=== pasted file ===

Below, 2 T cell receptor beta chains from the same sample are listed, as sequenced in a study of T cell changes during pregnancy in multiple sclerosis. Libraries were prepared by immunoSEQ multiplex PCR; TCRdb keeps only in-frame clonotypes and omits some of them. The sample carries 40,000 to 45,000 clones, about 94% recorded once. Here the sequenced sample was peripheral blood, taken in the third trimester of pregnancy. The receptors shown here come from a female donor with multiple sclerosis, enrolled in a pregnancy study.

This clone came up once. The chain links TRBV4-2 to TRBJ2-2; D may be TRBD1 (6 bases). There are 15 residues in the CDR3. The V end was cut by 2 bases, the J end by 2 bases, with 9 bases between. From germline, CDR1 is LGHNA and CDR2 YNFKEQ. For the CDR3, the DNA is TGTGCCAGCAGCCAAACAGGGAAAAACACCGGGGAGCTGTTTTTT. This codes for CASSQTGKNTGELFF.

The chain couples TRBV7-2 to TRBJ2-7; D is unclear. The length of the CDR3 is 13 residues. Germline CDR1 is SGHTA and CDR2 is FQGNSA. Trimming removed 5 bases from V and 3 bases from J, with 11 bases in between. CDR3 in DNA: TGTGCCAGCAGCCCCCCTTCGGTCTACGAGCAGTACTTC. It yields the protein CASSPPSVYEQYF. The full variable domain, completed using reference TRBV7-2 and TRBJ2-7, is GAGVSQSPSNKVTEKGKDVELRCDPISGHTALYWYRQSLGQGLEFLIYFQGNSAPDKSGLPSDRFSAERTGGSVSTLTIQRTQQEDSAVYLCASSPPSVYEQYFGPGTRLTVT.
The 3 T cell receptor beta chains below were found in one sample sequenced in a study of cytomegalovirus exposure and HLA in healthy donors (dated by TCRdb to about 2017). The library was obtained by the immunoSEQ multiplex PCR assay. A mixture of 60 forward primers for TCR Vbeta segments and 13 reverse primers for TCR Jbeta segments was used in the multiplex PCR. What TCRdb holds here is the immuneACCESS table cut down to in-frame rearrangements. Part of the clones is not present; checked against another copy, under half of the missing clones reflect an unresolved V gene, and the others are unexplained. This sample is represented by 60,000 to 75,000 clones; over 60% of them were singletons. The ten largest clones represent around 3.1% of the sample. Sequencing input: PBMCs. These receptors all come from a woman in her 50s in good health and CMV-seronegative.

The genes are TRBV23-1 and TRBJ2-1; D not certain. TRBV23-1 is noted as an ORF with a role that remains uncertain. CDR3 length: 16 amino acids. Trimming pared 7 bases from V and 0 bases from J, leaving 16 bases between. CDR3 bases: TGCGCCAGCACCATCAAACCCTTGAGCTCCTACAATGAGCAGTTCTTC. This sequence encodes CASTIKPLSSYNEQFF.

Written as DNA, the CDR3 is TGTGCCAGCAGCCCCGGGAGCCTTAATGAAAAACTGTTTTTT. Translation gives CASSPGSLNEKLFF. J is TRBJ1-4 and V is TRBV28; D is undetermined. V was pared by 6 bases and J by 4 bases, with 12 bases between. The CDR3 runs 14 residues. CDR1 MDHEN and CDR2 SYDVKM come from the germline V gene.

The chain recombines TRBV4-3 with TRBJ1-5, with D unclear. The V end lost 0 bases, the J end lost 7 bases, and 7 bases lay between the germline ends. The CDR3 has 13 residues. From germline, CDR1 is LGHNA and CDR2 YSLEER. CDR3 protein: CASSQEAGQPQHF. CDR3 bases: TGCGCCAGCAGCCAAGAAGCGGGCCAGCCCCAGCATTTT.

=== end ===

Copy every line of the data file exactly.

Below, 2 T cell receptor beta chains from the same sample are listed, as sequenced in a study of T cell changes during pregnancy in multiple sclerosis. Libraries were prepared by immunoSEQ multiplex PCR; TCRdb keeps only in-frame clonotypes and omits some of them. The sample carries 40,000 to 45,000 clones, about 94% recorded once. Here the sequenced sample was peripheral blood, taken in the third trimester of pregnancy. The receptors shown here come from a female donor with multiple sclerosis, enrolled in a pregnancy study.

This clone came up once. The chain links TRBV4-2 to TRBJ2-2; D may be TRBD1 (6 bases). There are 15 residues in the CDR3. The V end was cut by 2 bases, the J end by 2 bases, with 9 bases between. From germline, CDR1 is LGHNA and CDR2 YNFKEQ. For the CDR3, the DNA is TGTGCCAGCAGCCAAACAGGGAAAAACACCGGGGAGCTGTTTTTT. This codes for CASSQTGKNTGELFF.

The chain couples TRBV7-2 to TRBJ2-7; D is unclear. The length of the CDR3 is 13 residues. Germline CDR1 is SGHTA and CDR2 is FQGNSA. Trimming removed 5 bases from V and 3 bases from J, with 11 bases in between. CDR3 in DNA: TGTGCCAGCAGCCCCCCTTCGGTCTACGAGCAGTACTTC. It yields the protein CASSPPSVYEQYF. The full variable domain, completed using reference TRBV7-2 and TRBJ2-7, is GAGVSQSPSNKVTEKGKDVELRCDPISGHTALYWYRQSLGQGLEFLIYFQGNSAPDKSGLPSDRFSAERTGGSVSTLTIQRTQQEDSAVYLCASSPPSVYEQYFGPGTRLTVT.
The 3 T cell receptor beta chains below were found in one sample sequenced in a study of cytomegalovirus exposure and HLA in healthy donors (dated by TCRdb to about 2017). The library was obtained by the immunoSEQ multiplex PCR assay. A mixture of 60 forward primers for TCR Vbeta segments and 13 reverse primers for TCR Jbeta segments was used in the multiplex PCR. What TCRdb holds here is the immuneACCESS table cut down to in-frame rearrangements. Part of the clones is not present; checked against another copy, under half of the missing clones reflect an unresolved V gene, and the others are unexplained. This sample is represented by 60,000 to 75,000 clones; over 60% of them were singletons. The ten largest clones represent around 3.1% of the sample. Sequencing input: PBMCs. These receptors all come from a woman in her 50s in good health and CMV-seronegative.

The genes are TRBV23-1 and TRBJ2-1; D not certain. TRBV23-1 is noted as an ORF with a role that remains uncertain. CDR3 length: 16 amino acids. Trimming pared 7 bases from V and 0 bases from J, leaving 16 bases between. CDR3 bases: TGCGCCAGCACCATCAAACCCTTGAGCTCCTACAATGAGCAGTTCTTC. This sequence encodes CASTIKPLSSYNEQFF.

Written as DNA, the CDR3 is TGTGCCAGCAGCCCCGGGAGCCTTAATGAAAAACTGTTTTTT. Translation gives CASSPGSLNEKLFF. J is TRBJ1-4 and V is TRBV28; D is undetermined. V was pared by 6 bases and J by 4 bases, with 12 bases between. The CDR3 runs 14 residues. CDR1 MDHEN and CDR2 SYDVKM come from the germline V gene.

The chain recombines TRBV4-3 with TRBJ1-5, with D unclear. The V end lost 0 bases, the J end lost 7 bases, and 7 bases lay between the germline ends. The CDR3 has 13 residues. From germline, CDR1 is LGHNA and CDR2 YSLEER. CDR3 protein: CASSQEAGQPQHF. CDR3 bases: TGCGCCAGCAGCCAAGAAGCGGGCCAGCCCCAGCATTTT.